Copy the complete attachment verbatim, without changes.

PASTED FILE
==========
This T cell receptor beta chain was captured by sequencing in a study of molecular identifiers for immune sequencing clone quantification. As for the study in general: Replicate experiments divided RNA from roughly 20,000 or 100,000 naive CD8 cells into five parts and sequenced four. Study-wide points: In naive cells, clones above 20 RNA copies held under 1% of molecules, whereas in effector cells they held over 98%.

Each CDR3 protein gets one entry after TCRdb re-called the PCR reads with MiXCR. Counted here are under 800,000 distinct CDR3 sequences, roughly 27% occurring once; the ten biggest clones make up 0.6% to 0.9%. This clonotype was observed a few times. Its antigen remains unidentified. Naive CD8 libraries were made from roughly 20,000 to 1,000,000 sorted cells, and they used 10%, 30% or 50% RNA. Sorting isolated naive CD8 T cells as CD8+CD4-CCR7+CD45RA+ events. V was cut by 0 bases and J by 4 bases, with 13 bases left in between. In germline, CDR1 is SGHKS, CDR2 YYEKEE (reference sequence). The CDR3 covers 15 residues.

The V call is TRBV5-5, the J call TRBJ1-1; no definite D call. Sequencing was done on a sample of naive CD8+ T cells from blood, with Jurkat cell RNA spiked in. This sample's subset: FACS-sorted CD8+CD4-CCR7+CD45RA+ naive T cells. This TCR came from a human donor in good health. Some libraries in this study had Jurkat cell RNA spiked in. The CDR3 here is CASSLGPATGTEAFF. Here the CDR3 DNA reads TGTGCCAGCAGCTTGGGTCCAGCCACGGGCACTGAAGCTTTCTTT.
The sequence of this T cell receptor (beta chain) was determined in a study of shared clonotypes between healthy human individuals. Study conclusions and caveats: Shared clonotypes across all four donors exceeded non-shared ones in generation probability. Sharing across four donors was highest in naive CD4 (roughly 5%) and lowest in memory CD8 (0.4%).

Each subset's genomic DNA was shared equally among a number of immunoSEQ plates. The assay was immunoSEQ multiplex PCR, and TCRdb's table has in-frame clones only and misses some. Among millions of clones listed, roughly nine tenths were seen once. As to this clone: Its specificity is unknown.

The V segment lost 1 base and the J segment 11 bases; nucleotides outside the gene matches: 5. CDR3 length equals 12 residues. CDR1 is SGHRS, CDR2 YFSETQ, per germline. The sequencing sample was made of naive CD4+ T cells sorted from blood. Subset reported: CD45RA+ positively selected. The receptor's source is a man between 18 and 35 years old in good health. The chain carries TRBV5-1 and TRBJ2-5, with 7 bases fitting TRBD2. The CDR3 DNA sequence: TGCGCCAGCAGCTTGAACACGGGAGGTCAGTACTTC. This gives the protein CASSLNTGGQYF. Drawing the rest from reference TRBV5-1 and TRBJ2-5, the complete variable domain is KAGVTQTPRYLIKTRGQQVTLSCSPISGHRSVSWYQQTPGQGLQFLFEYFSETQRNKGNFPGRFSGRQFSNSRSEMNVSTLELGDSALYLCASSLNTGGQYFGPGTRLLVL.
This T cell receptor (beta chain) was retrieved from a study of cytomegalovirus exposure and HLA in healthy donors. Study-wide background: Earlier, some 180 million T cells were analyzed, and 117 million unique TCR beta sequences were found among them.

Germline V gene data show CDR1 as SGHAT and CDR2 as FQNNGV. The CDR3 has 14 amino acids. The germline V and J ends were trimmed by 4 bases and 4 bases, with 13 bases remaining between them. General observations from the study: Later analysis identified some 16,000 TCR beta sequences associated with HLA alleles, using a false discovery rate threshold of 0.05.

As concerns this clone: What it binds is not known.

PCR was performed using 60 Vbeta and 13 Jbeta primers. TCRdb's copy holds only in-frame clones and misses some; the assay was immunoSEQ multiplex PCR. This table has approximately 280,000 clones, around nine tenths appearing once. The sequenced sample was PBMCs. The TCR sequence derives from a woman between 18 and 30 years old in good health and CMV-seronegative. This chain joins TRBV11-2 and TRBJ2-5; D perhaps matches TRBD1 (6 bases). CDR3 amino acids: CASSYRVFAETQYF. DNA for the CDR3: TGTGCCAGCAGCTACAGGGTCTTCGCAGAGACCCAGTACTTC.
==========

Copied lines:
This T cell receptor beta chain was captured by sequencing in a study of molecular identifiers for immune sequencing clone quantification. As for the study in general: Replicate experiments divided RNA from roughly 20,000 or 100,000 naive CD8 cells into five parts and sequenced four. Study-wide points: In naive cells, clones above 20 RNA copies held under 1% of molecules, whereas in effector cells they held over 98%.

Each CDR3 protein gets one entry after TCRdb re-called the PCR reads with MiXCR. Counted here are under 800,000 distinct CDR3 sequences, roughly 27% occurring once; the ten biggest clones make up 0.6% to 0.9%. This clonotype was observed a few times. Its antigen remains unidentified. Naive CD8 libraries were made from roughly 20,000 to 1,000,000 sorted cells, and they used 10%, 30% or 50% RNA. Sorting isolated naive CD8 T cells as CD8+CD4-CCR7+CD45RA+ events. V was cut by 0 bases and J by 4 bases, with 13 bases left in between. In germline, CDR1 is SGHKS, CDR2 YYEKEE (reference sequence). The CDR3 covers 15 residues.

The V call is TRBV5-5, the J call TRBJ1-1; no definite D call. Sequencing was done on a sample of naive CD8+ T cells from blood, with Jurkat cell RNA spiked in. This sample's subset: FACS-sorted CD8+CD4-CCR7+CD45RA+ naive T cells. This TCR came from a human donor in good health. Some libraries in this study had Jurkat cell RNA spiked in. The CDR3 here is CASSLGPATGTEAFF. Here the CDR3 DNA reads TGTGCCAGCAGCTTGGGTCCAGCCACGGGCACTGAAGCTTTCTTT.
The sequence of this T cell receptor (beta chain) was determined in a study of shared clonotypes between healthy human individuals. Study conclusions and caveats: Shared clonotypes across all four donors exceeded non-shared ones in generation probability. Sharing across four donors was highest in naive CD4 (roughly 5%) and lowest in memory CD8 (0.4%).

Each subset's genomic DNA was shared equally among a number of immunoSEQ plates. The assay was immunoSEQ multiplex PCR, and TCRdb's table has in-frame clones only and misses some. Among millions of clones listed, roughly nine tenths were seen once. As to this clone: Its specificity is unknown.

The V segment lost 1 base and the J segment 11 bases; nucleotides outside the gene matches: 5. CDR3 length equals 12 residues. CDR1 is SGHRS, CDR2 YFSETQ, per germline. The sequencing sample was made of naive CD4+ T cells sorted from blood. Subset reported: CD45RA+ positively selected. The receptor's source is a man between 18 and 35 years old in good health. The chain carries TRBV5-1 and TRBJ2-5, with 7 bases fitting TRBD2. The CDR3 DNA sequence: TGCGCCAGCAGCTTGAACACGGGAGGTCAGTACTTC. This gives the protein CASSLNTGGQYF. Drawing the rest from reference TRBV5-1 and TRBJ2-5, the complete variable domain is KAGVTQTPRYLIKTRGQQVTLSCSPISGHRSVSWYQQTPGQGLQFLFEYFSETQRNKGNFPGRFSGRQFSNSRSEMNVSTLELGDSALYLCASSLNTGGQYFGPGTRLLVL.
This T cell receptor (beta chain) was retrieved from a study of cytomegalovirus exposure and HLA in healthy donors. Study-wide background: Earlier, some 180 million T cells were analyzed, and 117 million unique TCR beta sequences were found among them.

Germline V gene data show CDR1 as SGHAT and CDR2 as FQNNGV. The CDR3 has 14 amino acids. The germline V and J ends were trimmed by 4 bases and 4 bases, with 13 bases remaining between them. General observations from the study: Later analysis identified some 16,000 TCR beta sequences associated with HLA alleles, using a false discovery rate threshold of 0.05.

As concerns this clone: What it binds is not known.

PCR was performed using 60 Vbeta and 13 Jbeta primers. TCRdb's copy holds only in-frame clones and misses some; the assay was immunoSEQ multiplex PCR. This table has approximately 280,000 clones, around nine tenths appearing once. The sequenced sample was PBMCs. The TCR sequence derives from a woman between 18 and 30 years old in good health and CMV-seronegative. This chain joins TRBV11-2 and TRBJ2-5; D perhaps matches TRBD1 (6 bases). CDR3 amino acids: CASSYRVFAETQYF. DNA for the CDR3: TGTGCCAGCAGCTACAGGGTCTTCGCAGAGACCCAGTACTTC.